Safety: What gets measured gets done

Worker safety is at the core of a utility’s service. Providing a safe environment for both employees and the public contributes to the overall reliable service of any exceptional public power utility. As standards improve and as utilities continue to create a culture of safety, the industry has been getting safer.

There are many factors that play into the decrease in incidence rates for public power utilities. Engaging in different safety practices, such as using an up-to-date safety manual that aligns with the latest OSHA standards, conducting job briefings, and holding frequent safety meetings with field employees and management, all make a difference.

Paying attention to your utility’s data helps, too. Collecting and analyzing data helps your utility determine areas of strong performance and areas of growth.

The standard metric for determining employee safety is OSHA’s incidence rate. The rate represents the relative number of employees that had reportable incidents on a per 100 workers basis, and is calculated by multiplying the number of recordable cases at a company by 200,000, and then dividing that number by the total labor hours at the company.

For public power utilities, incident data is also collected through our Safety Awards of Excellence. To apply for the awards, utilities submit injury and illness incidence rates from the past three consecutive years. Utilities with low incident rates compared to others of similar sizes are honored with the award.

Using this data, we found that utilities who consistently submit data to the Safety Awards of Excellence program have,  on average, a 21 percent lower OSHA incidence rate than the overall group of program participants. It seems that utilities that regularly calculate their incidence rate are more mindful of their culture and practices.

The same trend also shows among utilities that apply to the Reliable Public Power Provider (RP3) program, which includes safety as one of four key pillars. As expected, utilities that score higher on the safety section of the application tend to have lower incident rates.

Taking a step further, in comparing RP3 applications from the last five years with incidence rates, we found that utilities that renew the designation each cycle, and thereby regularly look at key safety measures, show improvements in overall safety.

For each returning utility, regardless of their score, we pulled the incidence rate the utility self-reported in the RP3 application. In cases where the utility did not include an incidence rate in the RP3 application, but participated in the Safety Awards of Excellence, we pulled the incidence rate reported in the safety awards program.

An analysis of the first set of utilities that applied in 2011, and then renewed in 2013 and 2016, found an overall decrease in incidence rates over time (the RP3 application cycle was extended from 2 years up to 3 starting in 2013). As show in the graph below, the overall average incidence rate for the group decreased from 6.30 in 2011 to 4.93 in 2016.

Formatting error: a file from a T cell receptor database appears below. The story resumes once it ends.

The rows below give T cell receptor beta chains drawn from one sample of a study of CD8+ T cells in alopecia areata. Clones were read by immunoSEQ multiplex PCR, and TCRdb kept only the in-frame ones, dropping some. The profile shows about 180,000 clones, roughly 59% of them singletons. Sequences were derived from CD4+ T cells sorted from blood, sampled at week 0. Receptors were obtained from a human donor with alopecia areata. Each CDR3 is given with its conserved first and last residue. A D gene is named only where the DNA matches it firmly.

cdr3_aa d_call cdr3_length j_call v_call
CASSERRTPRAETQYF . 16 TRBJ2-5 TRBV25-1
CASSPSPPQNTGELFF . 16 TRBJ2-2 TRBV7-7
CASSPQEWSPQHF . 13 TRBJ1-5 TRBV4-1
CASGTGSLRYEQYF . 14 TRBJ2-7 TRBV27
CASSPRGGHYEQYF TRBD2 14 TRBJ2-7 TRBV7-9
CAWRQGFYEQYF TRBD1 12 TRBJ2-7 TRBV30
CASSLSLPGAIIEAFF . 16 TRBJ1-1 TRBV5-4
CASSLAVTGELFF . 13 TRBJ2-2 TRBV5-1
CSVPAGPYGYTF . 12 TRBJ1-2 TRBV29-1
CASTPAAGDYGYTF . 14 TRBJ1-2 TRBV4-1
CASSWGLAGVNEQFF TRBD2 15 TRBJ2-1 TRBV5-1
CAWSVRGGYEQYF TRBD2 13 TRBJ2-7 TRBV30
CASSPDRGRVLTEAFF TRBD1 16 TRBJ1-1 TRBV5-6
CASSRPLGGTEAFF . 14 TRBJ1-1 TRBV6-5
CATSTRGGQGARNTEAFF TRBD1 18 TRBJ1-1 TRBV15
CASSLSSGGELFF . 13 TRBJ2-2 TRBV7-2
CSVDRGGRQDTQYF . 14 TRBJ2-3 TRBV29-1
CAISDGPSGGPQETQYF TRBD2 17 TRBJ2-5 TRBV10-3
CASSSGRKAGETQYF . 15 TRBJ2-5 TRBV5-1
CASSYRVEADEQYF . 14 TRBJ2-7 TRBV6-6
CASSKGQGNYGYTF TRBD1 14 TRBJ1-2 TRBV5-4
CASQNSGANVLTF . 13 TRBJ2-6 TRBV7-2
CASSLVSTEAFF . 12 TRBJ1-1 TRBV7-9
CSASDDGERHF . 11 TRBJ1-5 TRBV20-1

Safety Index Performance Over the Years

Utilities that applied in 2012 and returned in 2014 show the same trend. As shown in the next graph, for these utilities, the overall incidence rate went down, on average, from 6.89 in 2012 to 6.42 in 2014. Note: Utilities included in this cycle of applicants may have also submitted applications in 2017, but the data from this application cycle will not be ready to analyze until 2018. Even so, with the two years of data that we have, we can see the same general trend.

Safety Index Performance Over the Years

Last, we were curious to find out if a utility’s score in the safety section of the RP3 application had any connection with the incidence rate.

We compared the incidence rate over the last five years of available data with how a utility scored in the safety section of the RP3 application. As indicated in the chart below, the more questions a utility missed in the safety section, the more likely it was for the utility to have a higher incidence rate.

Average OSHA Incidence Rate by Number of No Responses

We can see that, overall, incidence rates have decreased over the years. What gets measured, gets done!

As we noted in a recent blog, participating in different safety recognition efforts helps your utility to remain aware and involved in safety efforts. These graphs indicate that utilities that take the time to measure safety, such as those that participate in the RP3 program, are taking steps to improve safety. Identifying areas for improvement, or prioritizing a specific measure, could encourage new safety initiatives or introduce best practices that your utility may not have engaged in before.

Whether it’s through RP3 program, the Safety Awards of Excellence, or through our forthcoming eSafety Tracker, the American Public Power Association is committed to helping your utility improve through metrics and best practices.

Interested in improving safety at your utility?

Apply for RP3 designation and learn more here.

Enter to earn recognition for the Safety Awards of Excellence using the online form. Entries due by February 3, 2018.

Discuss benchmarks and best practices with your colleagues on our safety listserv. Members can request to sign up online.

Get relevant reports on our safety topic page.